We’ve heard recently of the use of satellite imagery in petroleum exploration work in Belize. Local and global observation systems are now being advanced that would allow people around the globe to collect and share data, as easily as one browses the Internet.

According to GEO – Group on Earth Observations, a system dubbedGlobal Earth Observation System of Systems (GEOSS) will, just as with the Internet, “...be a global and flexible network of content providers allowing decision makers to access an extraordinary range of information at their desk.

“This ‘system of systems’ will proactively link together existing and planned observing systems around the world and support the development of new systems where gaps currently exist.”

GEO claims that the systems have many useful applications such as forecasting meningitis outbreaks, supporting disaster management in Central and South America, improving agriculture and fisheries management, and mapping and classifying ecosystems.

As a part of this global scheme, and in the context of SERVIR (Sistema Regional de Visualización y Monitoreo or the Regional System of Visualization and Monitoring), a 30-year study was just released for Belize, which is a GEO member.

A September 2010 report, Forest Cover and Deforestation in Belize: 1980-2010, was produced by a team of scientists led by Emil A. Cherrington, Senior Scientist, Water Center for the Humid Tropics of Latin America & the Caribbean (CATHALAC -- Centro del Agua del Trópico Húmedo para América Latina y El Caribe); along with Dan Irwin of NASA (National Aeronautics and Space Administration in the US); Edgar Ek; Percival Cho and others.

They say that Belize has the highest relative forest cover in the region. While Belize comprises 5% of Central America’s land mass, it accounts for 10% of the region’s forest carbon stock.

Cherrington, who also coauthored the article “SERVIR supports forest management in Belize” with Irwin, says that, “Belize’s forest cover has declined from 75.9% in 1980 to 62.7% as of late February 2010.”

This finding, he notes, is based on imagery analysis for 1980, 1989, 1994, 2000, 2004, and 2010. They used satellite technology from the Landsat series, a system managed by NASA and the US Geological Survey.

The document notes that Belize’s annual deforestation was estimated at 0.6% or about 10,000 hectares of forest per year.

While the report commends the forest conservation afforded by putting a large percentage of Belize’s land mass under protected status, we note that the images confirm clearings that authorities say have been happening illegally due to cross-border incursions inside the Chiquibul Forest Reserve and other parts of Cayo. This largely deforested area, clearly visible on the 2010 map, was densely forested before Independence in 1980.

While Orange Walk, for example, appears largely unchanged, Toledo shows a stark contrast. Only a sliver of land in the central part of the district and an area in the north east seemed properly cleared in 1980, but a sizeable span of the district has now been cleared, as the district is now home to more than 30 Maya villages and other settlements—many of them founded between the time span of the two satellite surveys—as well as tourism and agricultural investments.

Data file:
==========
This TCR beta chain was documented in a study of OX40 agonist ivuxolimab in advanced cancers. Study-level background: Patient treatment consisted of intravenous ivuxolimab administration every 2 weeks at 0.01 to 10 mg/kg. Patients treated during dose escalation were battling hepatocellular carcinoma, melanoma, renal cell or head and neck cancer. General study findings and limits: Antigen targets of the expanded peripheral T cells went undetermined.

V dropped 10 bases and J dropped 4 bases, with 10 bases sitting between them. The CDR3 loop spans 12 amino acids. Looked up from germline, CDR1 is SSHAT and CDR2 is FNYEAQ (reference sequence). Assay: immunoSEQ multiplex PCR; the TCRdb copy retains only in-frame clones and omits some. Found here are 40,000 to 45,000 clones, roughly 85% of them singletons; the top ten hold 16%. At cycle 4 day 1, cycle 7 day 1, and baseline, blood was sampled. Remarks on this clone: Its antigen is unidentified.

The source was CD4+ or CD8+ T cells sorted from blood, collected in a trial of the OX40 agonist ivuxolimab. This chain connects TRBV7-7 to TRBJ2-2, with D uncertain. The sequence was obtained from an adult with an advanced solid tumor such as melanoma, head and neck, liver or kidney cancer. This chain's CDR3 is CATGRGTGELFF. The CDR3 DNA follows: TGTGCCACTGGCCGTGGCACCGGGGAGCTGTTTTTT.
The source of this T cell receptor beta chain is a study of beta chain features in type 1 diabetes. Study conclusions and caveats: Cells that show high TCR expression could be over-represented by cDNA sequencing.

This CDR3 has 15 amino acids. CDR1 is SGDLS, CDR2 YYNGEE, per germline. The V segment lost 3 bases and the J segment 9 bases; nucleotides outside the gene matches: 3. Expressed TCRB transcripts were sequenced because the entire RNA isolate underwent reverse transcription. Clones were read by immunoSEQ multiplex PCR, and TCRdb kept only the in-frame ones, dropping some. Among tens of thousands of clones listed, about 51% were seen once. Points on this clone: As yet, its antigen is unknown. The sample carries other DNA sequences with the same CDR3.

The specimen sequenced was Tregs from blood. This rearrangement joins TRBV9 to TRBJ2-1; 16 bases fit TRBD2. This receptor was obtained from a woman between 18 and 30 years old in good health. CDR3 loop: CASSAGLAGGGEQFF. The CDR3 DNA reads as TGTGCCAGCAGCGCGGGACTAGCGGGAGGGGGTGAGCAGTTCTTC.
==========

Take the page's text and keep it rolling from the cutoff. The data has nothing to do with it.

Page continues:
“Of particular significance is the study’s illustrating that protected areas have been extremely effective in conserving forests, with only a small percent of forests within protected areas being detected as cleared within the past 30 years, compared to a quarter of forests outside of protected areas being cleared in that period,” note Cherrington and Irwin.

As Amandala has previously reported, it is estimated that 36% of Belize’s land mass is under protected status.

“While this assessment utilized an exhaustive 27 gigabytes of imagery and intermediate outputs which required significant computational resources, the entire study was completed in just four months, including the analysis of pre-collected field data to ‘ground truth’ the outputs,” the authors say, adding that the study was completed in August.

Cherrington and Irwin comment, “This work complements a European Commission-funded study, by CATHALAC, of land cover change across all of Central America. Representatives of the Government of Belize have expressed interest in using this study as an input to international reporting for a range of commitments ranging from the United Nations Millennium Development Goals to the emerging Reducing Emissions from Deforestation & Forest Degradation (REDD+) initiative.

“Making use of the TROPICARMS 2.0 system implemented by CATHALAC, the report also estimates Belize’s current stock of forest carbon – an important requirement of REDD+.”

The study notes that Belize’s forest carbon stock is over 300 million tons of carbon, which means it has potential for being accepted under the REDD+.

Belize has expressed interest in using this sort of data on forest cover to earn credits and funds through the UN REDD+ project.

Ambassador David Gibson, foreign affairs consultant for Belize, told Amandala earlier this year, in discussing the issue of continued deforestation in Belize by Guatemalans, that Belize wants to use “science diplomacy” to help dissuade this type of illegal activity.

“What we have done under the heading of science diplomacy, is to harness science and technology to deal with this problem under the heading of the Copenhagen UN REDD Plus ... to which all countries subscribe, including Guatemala.”

He had noted that Guyana was able to access millions because of its large forest cover.

(Author’s Note: In 1954, Belize’s population was under 80,000. Today approaching 4 times that.)

Amandala